I agree, the civvy FTO I'm a member of is very busy, mostly with youngsters and the one's I've met are keen as mustard. They aren't flying new stuff either. As m.berger says, if you are an aviation nut you will fly anything that gets air between your feet and the ground.
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Old 9th Oct 2016, 19:11
  #29 (permalink)  
Join Date: Oct 1999
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I remember about 1980 I met a chap I'd been working with in '78 when I did my PPL (I'd moved on to a new career, he hadn't). Back in the late '70s when we were working together and I was flying he'd told me he was going to do his PPL, so at our later meeting I asked him if he had indeed done the PPL.

He told he hadn't because he'd decided he couldn't afford it. He went on to tell me that instead, he'd bought some state of the art PCs (this was 1980!) and flight sim s/w. You can imagine how basic a flight sim system was, even on the best hardware, in 1980.

His state of the art PCs and associated s/w had, on my further questioning, cost about twice what I'd paid for my PPL! And by 1982 they would be worth the square root of eff all. Which taught me that.... He wanted to be a flight simmer more than he wanted to fly. By at least twice as much.

Lots of people 'quite fancy' the idea of flying. Many are dreamers, and it isn't the cost that's holding them back. It's the commitment. It's easier to buy a PC and some s/w than to buckle down and do the licence. You need the LOVE of flight to give you the COMMITMENT to do it. The dreamers don't have that and will take the easy route, even if that costs more.
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Old 10th Oct 2016, 04:04
  #30 (permalink)  
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You need the LOVE of flight to give you the COMMITMENT to do it. The dreamers don't have that and will take the easy route, even if that costs more.
Well, yes... Some people seem to be born with the love to fly - I was, and as a child, watching the Thunderbirds and Joe 90, reinforced that. I could not not fly. Since I first could fly, I always have.

But for other people, some inspiration may be beneficial. Perhaps the people who are confident about their ability to safely fly a computer based simulator need some inspiration and encouragement to become confident that they can fly a real plane too. Perhaps when they experience the tactile and spatial sensations which only actual flight can provide.

My colleague reminded me that many of the "new" pilots are aiming at flying airliners = glass cockpit, which is catered to well by computer flight simulators. But, you just cannot simulate the gentle and satisfying sensation of a mainwheel brushing the grass just before touchdown, or feeling the aileron forces increase and decrease during an well controlled slip. Those are joy of flying feelings.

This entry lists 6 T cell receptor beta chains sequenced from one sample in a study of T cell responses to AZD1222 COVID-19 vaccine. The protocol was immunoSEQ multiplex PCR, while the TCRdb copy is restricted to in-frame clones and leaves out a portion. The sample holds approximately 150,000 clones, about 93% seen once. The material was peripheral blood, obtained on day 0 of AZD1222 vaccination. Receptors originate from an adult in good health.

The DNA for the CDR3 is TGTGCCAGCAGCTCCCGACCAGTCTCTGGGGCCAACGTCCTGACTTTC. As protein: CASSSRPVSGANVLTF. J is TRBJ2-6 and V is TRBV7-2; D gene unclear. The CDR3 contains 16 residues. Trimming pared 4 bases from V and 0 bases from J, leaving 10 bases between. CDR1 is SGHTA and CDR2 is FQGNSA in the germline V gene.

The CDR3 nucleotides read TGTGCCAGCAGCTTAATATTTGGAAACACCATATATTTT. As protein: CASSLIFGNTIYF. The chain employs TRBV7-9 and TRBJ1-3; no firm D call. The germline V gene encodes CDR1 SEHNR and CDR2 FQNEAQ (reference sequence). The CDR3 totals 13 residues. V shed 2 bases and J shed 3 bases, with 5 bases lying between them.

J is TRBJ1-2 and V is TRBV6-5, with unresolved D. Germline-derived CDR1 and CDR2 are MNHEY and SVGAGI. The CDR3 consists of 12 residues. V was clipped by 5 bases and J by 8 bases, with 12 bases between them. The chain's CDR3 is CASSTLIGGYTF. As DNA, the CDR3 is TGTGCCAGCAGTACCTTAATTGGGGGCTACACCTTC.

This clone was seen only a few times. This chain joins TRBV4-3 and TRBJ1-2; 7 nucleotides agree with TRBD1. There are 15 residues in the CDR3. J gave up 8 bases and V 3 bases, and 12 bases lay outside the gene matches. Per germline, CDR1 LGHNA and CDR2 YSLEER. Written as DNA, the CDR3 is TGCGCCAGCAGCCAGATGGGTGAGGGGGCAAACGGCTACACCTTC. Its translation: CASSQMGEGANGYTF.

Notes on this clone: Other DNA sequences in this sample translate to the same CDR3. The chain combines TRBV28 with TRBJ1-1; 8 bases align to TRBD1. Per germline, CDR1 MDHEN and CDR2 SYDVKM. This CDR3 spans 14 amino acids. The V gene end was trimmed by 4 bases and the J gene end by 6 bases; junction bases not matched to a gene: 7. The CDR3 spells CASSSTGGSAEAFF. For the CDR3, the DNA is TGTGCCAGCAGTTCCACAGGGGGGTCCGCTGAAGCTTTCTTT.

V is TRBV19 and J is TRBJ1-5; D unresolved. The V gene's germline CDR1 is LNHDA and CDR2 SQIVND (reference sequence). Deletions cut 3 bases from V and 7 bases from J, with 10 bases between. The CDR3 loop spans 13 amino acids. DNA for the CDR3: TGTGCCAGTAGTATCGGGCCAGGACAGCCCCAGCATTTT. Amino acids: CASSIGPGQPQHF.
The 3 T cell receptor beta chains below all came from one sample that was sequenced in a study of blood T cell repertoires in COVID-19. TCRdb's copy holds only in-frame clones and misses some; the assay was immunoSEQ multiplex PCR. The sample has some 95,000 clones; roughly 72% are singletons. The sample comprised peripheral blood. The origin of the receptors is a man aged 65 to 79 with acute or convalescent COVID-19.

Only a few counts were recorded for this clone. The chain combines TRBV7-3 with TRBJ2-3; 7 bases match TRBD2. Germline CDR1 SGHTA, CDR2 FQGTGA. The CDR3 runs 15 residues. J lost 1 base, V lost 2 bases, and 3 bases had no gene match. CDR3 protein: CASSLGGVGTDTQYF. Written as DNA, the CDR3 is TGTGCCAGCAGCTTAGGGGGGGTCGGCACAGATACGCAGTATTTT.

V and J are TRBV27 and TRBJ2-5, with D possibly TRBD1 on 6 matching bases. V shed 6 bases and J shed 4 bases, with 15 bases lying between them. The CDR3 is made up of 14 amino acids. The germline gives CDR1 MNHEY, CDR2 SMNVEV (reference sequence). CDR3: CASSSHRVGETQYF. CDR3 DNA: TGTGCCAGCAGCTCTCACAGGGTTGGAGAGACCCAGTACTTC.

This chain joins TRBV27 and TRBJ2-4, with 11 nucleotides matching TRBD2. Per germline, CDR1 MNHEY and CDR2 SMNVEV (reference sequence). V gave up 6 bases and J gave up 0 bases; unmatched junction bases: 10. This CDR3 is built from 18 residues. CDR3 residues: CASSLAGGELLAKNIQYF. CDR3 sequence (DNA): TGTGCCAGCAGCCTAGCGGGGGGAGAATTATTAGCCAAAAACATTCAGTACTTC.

Feeling the plane fly, and knowing that you are doing it, is a very satisfying element of piloting, which in my opinion are being surrendered to watching it fly on advanced displays - because they are installed. These advanced displays are easily modeled on computers, the feeling of flying is not. I've flown glass cockpit aircraft, with synthetic vision, and AoA, and realized that I was not referencing them hours on end during flying, I was watching out the windshield, and feeling the controls. I figure that about 5% of my flying time is in aircraft equipped with an auto pilot, and less than 10% of that 5% was actually using the autopilot. Yet 10% of my flying time is in aircraft, which if equipped with a nav system at all, had only one VOR reciever, with lots of those aircraft not even having an electrical system - and they were the most fun to fly!

Somehow, I hope, we can inspire new pilots with the joy of simple flying. They can go on to fancy aircraft later....
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Old 10th Oct 2016, 15:17
  #31 (permalink)  
Join Date: Apr 2014
Location: London
Age: 52
Posts: 127
I agree shaggy.

Having done some basic maths, the cost of renting a simple puddle hopper in the south has gone up by about 3.5% p/a since I did my ppl in the earl 90's. that's hardly excessive.

It was always bee expensive, in England at any rate, so its a question of whether someone feels that cost is justified.
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Old 10th Oct 2016, 18:13
  #32 (permalink)  
Join Date: Mar 2011
Location: southern England
Age: 62
Posts: 139
The only way to justify it would be if it offered a sense of any one of the following:
Adventure, freedom, excitement, challenge, satisfaction, achievement or romance.
If it doesn't, get a pulse.
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Old 11th Oct 2016, 10:34
  #33 (permalink)  
Join Date: Jan 2012
Location: UK
Posts: 1,097
If you take the average GA airfield anywhere in the UK at first glance one could well believe that most GA pilots will be dead in 20 years time.

Why? Partly because many young(er) people don't actually see flying the average spam can as particularly exciting or adventurous and many of those that might do simply don't see it as value at 150/hr. Could we cost share? Oh we just managed to come around to that idea and yet even having done so many still suck their teeth at the idea, believing that life imprisonment surely follows.

What about aerobatics?! Oh no spinning is surely operation certain death!!!???

Maybe some inspirational youtube flying clips??? Hmm once more life imprisonment follows after an incorrect/unauthorised Go-Pro mount was found... Maybe it was but 499ft was spotted on an altimeter over a dishevelled barn somewhere.

What about some exciting new types to stir up the passion??? Nope nothing to see and if anyone dares to step forward then thankfully regulation will smash them in the face before going bust.